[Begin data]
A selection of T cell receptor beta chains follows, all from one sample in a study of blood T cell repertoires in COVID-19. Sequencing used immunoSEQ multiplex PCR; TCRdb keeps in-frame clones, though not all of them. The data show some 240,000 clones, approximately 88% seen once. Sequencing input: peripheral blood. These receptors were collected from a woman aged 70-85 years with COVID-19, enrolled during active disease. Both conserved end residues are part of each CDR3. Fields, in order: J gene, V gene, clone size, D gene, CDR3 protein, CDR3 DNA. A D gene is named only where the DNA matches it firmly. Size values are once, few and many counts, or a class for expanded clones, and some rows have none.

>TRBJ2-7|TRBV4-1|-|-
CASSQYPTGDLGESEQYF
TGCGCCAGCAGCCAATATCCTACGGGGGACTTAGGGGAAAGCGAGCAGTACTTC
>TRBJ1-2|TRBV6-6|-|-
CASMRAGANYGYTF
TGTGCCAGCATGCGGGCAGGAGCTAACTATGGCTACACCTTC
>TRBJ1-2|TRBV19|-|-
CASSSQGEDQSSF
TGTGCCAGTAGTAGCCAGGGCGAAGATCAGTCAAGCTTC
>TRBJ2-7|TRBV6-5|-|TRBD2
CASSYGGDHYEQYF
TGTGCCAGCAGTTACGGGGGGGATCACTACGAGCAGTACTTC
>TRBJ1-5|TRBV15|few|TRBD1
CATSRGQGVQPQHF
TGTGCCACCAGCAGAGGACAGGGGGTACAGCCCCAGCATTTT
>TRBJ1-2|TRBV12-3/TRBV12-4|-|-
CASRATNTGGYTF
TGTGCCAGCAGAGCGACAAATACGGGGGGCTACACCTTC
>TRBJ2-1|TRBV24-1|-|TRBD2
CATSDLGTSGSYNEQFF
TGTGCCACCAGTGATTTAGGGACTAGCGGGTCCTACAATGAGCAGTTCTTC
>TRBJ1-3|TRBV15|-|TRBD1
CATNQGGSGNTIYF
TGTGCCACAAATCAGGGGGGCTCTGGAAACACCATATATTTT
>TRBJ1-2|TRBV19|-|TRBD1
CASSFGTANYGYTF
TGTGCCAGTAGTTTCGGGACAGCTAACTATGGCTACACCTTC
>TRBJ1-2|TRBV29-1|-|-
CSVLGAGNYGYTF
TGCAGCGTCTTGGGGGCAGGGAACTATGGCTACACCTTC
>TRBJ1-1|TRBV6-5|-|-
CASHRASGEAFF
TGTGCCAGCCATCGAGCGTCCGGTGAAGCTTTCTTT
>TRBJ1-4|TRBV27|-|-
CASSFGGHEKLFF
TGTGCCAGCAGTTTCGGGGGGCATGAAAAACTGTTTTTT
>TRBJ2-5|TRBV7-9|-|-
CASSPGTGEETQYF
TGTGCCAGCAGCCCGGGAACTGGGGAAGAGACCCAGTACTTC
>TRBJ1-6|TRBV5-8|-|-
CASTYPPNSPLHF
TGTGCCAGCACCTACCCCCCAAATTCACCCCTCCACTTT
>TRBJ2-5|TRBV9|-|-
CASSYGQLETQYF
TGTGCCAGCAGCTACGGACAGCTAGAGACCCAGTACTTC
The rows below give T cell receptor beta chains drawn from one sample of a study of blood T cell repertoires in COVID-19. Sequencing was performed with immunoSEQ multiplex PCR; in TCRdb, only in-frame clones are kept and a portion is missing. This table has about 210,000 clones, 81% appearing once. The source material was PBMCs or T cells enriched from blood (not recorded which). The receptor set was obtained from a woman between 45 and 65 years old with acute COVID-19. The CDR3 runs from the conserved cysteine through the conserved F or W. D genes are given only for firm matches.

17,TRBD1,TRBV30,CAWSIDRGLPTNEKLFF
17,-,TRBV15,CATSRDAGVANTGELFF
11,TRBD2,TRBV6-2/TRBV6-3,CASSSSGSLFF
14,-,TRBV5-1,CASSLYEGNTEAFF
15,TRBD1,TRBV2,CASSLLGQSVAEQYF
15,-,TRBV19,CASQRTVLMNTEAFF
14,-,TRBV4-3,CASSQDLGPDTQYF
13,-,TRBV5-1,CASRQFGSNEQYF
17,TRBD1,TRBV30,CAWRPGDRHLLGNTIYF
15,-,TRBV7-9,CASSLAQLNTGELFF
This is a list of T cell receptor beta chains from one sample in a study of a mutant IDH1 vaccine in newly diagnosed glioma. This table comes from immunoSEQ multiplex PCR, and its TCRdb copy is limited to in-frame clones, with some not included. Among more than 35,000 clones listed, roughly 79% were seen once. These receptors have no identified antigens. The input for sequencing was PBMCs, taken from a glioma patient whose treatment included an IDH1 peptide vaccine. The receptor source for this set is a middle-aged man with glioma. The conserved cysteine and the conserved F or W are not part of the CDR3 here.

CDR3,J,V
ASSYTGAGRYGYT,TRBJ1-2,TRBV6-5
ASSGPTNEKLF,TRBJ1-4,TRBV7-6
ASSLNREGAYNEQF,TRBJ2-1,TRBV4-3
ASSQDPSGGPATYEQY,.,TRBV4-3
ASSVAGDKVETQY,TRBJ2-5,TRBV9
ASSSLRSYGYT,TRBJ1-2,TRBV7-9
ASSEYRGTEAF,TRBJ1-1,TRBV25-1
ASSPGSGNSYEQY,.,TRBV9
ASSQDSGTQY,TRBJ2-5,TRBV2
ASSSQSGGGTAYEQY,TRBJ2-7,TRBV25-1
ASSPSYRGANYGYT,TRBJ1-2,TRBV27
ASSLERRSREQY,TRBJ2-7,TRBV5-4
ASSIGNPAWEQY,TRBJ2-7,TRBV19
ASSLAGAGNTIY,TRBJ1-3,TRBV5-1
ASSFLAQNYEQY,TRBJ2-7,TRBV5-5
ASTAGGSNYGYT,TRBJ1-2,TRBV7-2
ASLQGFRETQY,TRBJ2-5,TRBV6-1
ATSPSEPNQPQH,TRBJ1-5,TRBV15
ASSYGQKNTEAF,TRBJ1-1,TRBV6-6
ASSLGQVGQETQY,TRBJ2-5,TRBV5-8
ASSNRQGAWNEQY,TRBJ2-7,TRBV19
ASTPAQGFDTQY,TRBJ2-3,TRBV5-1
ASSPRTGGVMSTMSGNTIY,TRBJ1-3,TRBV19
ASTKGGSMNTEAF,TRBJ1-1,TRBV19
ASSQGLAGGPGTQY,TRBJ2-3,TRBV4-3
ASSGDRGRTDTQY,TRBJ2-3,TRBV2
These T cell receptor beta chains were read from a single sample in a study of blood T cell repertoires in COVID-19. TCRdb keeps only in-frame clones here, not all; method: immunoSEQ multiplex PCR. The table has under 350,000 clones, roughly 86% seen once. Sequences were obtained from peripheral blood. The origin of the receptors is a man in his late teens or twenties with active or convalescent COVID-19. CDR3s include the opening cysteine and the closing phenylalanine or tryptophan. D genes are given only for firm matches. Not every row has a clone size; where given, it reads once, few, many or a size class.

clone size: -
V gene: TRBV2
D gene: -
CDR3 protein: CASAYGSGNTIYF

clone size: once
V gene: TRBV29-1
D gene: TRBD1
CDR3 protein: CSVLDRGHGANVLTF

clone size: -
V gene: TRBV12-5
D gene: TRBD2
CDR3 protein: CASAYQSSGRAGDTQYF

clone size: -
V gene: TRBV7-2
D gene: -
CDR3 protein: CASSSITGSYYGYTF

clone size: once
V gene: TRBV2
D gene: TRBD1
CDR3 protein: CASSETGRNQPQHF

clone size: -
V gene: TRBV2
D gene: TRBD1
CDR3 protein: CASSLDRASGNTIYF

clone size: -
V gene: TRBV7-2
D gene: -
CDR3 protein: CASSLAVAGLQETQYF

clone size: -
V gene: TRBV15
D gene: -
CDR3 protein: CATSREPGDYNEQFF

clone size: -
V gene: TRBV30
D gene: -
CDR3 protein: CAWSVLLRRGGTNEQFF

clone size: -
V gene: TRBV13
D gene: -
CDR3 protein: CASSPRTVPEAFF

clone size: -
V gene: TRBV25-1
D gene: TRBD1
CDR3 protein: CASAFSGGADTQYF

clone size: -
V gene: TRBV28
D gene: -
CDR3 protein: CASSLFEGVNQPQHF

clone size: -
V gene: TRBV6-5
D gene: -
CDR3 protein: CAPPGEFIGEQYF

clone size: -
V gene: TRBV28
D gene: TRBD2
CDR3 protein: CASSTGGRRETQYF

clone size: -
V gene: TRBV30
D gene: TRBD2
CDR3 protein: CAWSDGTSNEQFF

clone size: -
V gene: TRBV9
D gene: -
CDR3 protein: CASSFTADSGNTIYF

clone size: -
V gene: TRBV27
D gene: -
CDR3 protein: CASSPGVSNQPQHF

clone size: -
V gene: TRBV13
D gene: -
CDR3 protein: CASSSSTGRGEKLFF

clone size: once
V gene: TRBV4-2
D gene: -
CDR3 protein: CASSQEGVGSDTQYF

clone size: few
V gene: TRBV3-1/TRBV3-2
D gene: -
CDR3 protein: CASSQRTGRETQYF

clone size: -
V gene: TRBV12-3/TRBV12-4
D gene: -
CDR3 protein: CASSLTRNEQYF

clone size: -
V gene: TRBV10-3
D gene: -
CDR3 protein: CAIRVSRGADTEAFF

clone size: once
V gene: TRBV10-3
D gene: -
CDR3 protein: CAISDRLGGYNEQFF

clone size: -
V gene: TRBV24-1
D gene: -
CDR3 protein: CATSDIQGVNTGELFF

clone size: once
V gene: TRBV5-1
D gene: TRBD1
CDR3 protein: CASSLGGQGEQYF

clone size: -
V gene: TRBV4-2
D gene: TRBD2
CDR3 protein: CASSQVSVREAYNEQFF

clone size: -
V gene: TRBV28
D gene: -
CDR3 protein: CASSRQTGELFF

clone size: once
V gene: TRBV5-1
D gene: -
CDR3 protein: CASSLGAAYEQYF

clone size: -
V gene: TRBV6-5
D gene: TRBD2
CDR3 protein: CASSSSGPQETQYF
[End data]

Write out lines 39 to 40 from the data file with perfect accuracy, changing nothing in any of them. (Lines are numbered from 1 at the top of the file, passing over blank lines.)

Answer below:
CASSPGTGEETQYF
TGTGCCAGCAGCCCGGGAACTGGGGAAGAGACCCAGTACTTC